Money Wellness
Image of a primary school pupil in uniform carrying a tray with her school lunch
category iconbenefits
category iconcost of living
calendar icon07 Sep 2023

Nine out of ten schools have provided uniforms to families struggling with the cost of living

More than 87% of schools in England have provided uniforms and clothing to children as their families struggling with the cost-of-living crisis.

90% of schools have also had to cover the cost of extra-curricular activities for pupils, according to a report by the National Foundation for Education Research.

The report went on to reveal that 70% of families are also relying on their school to provide food through breakfast parcels, food banks, food vouchers and subsidised breakfasts.

And the majority of head teachers in England (84%) have said that cost of living pressures have increased both the numbers of children needing additional support and the level of need, especially in the most disadvantaged areas.

However, the problem is wide reaching and it’s not just children from low-income families – identified as those who receive free school meals – who are suffering. With three-fifths of schools (68% primary and 63% secondary), reporting that more than 50% of the pupils they’d helped are not eligible for free school meals.

 Cost-of-living pressures are also having a negative impact on children’s mental health, with more than 25% of pupils in mainstream schools needing extra support for their wellbeing this year, representing a huge increase from 2022. The number is even higher in special schools with 40% or more accessing mental health support.

 

What help is available with school costs?

Grants

School uniform grants are handed out to low-income families by their local council. They’re worth up to £150 per child but how much you get, and if you qualify, depends on where you live and your council’s criteria.

One council could offer nothing, another £30 and a third £150 because the government hasn’t set fixed rules.

How they’re paid also differs with some councils transferring money into your bank account, others reimbursing you once you’ve bought uniform or offering vouchers.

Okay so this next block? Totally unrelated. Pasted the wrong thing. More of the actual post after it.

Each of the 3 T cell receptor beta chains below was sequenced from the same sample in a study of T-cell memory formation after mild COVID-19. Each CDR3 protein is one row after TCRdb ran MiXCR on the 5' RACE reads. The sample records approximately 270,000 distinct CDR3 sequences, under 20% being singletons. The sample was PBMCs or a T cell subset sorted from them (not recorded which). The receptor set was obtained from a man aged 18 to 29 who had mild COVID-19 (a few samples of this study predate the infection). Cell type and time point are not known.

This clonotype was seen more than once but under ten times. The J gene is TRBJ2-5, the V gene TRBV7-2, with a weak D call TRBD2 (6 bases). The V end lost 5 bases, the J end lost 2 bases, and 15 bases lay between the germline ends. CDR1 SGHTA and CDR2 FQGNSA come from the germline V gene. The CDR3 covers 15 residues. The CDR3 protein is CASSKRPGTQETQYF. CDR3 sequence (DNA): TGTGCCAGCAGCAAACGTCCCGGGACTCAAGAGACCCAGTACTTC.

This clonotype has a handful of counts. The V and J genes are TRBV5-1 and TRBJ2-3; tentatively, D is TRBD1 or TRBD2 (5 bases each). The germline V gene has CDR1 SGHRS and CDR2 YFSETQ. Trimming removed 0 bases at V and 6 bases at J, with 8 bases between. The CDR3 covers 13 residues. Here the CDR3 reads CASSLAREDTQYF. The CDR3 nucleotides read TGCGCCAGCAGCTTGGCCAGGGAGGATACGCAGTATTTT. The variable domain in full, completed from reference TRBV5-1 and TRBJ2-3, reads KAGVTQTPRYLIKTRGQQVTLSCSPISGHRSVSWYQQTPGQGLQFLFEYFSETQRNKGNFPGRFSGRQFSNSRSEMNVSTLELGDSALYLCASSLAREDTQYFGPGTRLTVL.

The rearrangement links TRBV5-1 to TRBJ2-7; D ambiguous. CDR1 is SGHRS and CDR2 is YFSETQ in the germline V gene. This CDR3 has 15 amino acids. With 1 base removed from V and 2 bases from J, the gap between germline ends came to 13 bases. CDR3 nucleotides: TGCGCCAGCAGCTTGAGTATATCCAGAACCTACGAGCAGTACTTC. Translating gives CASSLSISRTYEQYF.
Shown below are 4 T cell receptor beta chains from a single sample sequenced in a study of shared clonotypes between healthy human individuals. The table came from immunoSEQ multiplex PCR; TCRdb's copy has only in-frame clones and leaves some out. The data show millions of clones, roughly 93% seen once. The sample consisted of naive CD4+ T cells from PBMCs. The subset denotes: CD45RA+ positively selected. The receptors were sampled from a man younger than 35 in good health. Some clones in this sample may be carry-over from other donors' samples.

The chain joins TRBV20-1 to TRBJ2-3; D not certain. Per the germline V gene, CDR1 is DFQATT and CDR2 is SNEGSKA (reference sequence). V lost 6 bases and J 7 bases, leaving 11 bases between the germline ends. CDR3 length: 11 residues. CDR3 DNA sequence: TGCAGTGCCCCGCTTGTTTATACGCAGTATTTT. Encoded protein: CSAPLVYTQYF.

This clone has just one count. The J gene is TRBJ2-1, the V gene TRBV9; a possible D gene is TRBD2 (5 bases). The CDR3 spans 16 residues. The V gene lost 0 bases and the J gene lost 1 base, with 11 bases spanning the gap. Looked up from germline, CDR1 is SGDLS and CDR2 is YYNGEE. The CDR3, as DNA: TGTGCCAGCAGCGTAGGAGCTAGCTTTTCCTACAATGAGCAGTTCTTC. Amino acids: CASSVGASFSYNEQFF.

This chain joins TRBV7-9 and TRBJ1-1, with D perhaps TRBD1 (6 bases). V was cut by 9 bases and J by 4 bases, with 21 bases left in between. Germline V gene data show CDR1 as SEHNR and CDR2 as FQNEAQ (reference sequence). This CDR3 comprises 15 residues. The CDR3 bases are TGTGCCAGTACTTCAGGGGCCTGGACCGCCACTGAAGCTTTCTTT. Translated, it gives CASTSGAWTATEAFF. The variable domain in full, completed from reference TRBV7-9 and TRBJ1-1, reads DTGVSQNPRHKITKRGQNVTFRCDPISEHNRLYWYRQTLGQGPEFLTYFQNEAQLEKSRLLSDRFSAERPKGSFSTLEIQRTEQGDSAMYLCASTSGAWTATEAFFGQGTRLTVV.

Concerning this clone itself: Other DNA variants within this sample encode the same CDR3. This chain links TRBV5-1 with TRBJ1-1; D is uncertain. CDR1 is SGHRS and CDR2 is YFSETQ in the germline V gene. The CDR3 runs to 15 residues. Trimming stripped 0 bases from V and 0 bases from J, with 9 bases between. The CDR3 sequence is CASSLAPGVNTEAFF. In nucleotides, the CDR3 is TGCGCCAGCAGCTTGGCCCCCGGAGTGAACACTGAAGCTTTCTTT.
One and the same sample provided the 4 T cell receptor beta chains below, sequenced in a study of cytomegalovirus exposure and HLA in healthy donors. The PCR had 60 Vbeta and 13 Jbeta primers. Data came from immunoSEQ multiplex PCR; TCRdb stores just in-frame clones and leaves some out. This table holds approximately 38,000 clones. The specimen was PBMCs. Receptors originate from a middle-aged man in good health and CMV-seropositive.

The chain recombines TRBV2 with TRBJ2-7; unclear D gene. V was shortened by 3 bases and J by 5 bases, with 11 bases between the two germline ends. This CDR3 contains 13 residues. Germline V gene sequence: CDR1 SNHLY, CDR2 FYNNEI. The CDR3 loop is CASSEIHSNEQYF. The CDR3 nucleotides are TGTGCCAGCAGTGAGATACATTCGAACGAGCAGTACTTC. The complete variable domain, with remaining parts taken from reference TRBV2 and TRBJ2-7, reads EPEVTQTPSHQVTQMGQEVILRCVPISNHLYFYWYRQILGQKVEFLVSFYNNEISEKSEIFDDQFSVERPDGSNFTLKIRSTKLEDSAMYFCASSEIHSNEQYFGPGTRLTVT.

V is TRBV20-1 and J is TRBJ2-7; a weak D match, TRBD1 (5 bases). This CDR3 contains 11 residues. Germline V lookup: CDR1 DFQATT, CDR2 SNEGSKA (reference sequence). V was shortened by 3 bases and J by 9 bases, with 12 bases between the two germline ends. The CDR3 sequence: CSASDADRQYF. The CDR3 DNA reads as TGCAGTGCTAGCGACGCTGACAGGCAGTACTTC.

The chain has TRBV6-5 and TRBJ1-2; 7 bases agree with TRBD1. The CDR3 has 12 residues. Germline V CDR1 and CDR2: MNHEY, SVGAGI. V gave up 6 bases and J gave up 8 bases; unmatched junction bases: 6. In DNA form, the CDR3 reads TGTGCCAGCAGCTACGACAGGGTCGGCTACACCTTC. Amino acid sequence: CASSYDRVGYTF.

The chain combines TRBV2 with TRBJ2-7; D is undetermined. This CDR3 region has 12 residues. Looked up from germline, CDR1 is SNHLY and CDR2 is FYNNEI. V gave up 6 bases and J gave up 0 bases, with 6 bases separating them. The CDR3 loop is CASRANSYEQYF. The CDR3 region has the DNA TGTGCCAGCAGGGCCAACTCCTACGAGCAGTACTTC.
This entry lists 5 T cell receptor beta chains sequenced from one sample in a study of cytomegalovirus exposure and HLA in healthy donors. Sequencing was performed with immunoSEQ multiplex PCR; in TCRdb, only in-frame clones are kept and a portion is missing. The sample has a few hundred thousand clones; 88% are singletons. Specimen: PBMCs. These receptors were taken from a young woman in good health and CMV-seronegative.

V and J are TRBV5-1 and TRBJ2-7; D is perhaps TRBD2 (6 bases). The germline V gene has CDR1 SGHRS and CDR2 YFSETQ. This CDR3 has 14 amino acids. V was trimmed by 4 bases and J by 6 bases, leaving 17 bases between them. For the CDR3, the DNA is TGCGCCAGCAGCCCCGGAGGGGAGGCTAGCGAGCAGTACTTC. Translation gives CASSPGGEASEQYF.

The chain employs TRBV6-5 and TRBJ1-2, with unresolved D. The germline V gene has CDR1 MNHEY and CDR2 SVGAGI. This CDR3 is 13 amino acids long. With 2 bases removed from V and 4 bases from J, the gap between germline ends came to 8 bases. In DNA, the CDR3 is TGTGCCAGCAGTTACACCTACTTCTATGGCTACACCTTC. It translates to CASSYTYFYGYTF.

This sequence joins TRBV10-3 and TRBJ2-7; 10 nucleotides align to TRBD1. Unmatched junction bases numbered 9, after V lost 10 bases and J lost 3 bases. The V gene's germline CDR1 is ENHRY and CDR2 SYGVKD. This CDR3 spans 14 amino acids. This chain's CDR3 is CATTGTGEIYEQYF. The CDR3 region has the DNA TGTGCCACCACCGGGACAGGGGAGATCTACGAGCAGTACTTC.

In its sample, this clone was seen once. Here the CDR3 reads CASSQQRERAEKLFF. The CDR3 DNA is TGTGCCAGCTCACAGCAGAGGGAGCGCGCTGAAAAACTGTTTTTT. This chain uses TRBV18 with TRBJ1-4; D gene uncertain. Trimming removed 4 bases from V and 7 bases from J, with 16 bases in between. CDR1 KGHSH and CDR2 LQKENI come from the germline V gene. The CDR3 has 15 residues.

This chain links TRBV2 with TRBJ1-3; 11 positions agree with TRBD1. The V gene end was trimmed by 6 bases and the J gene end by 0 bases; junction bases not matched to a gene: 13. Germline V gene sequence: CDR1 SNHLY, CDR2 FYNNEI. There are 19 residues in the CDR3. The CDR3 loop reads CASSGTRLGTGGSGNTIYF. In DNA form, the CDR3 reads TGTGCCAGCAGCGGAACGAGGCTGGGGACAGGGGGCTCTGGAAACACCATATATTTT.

School uniform grants – if there’s one available to you – are typically offered to children who receive free school meals or whose parents claim means-tested benefits, such as universal credit.

However, they can sometimes also be offered to families who don’t receive school meals, providing they can prove they’re facing financial hardship.

If you’re eligible for a school uniform grant, you’ll be able to claim it for each child but will be restricted to claiming once every school year.

To find out what your local council is offering, visit their website. You can find who your local council at www.gov.uk

 PTA’s and charity grants

PTA’s are the fountain of all knowledge and put the money raised from all those cake sales and summer fairs to good use. Check with your school’s parent teacher association (PTA) to see if they can provide any financial help. You’ll usually be able to get their contact details from the school office or on the school website.

There’re lots of charities that also run their own grants to help struggling families. You can check out what support is available at www.educational-grants.org.

Pre-owned clothing

Children grow quickly and parents often have to replace their school uniform several times before the end of term. Lots of school clothing has more wear left in it so it’s always wise to shop around.

Young Planet is a great place to start – it’s an app where parents donate children’s items to help other children. There’re hundreds of pre-owned, lightly worn or used items – and lots of uniform – all looking for a new home. What’s more it’s free.

You could also check out Facebook marketplace to see if local parents have any old uniform available or see if your school has set up a dedicated website or resource to sell on pre-owned uniform. Schools are required to make sure second-hand uniform is available to all parents and should clearly signpost you to their second-hand scheme.

Alternatively, it might be worth checking out charity shops. Lots of local parents donate their old uniform to charity. Some high street brands also donate brand new uniform to charity shops so you might be able to pick up a bargain.

Free transport

You might be able to get help with the costs of sending your child to school if your school is more than two miles away and your child is under 8, or three miles away if your child is 8 or over.

You may also qualify if there’s no safe walking route between your home and school or they can’t walk there because of special education needs, disability or mobility problems.

If your child doesn’t qualify for free school transport for these reasons, they might still be able to sue the scheme for free if you’re on a low income.

Alternatively, why not speak to other local parents to see if you can get a carpool going so you can share drop offs and pick-ups.

Or find out if your school is participating in a walking scheme where children can walk with their friends safely to school.

Avatar of Caroline Chell

Caroline Chell

Caroline has worked in financial communications for more than 10 years, writing content on subjects such as pensions, mortgages, loans and credit cards, as well as stockbroking and investment advice.

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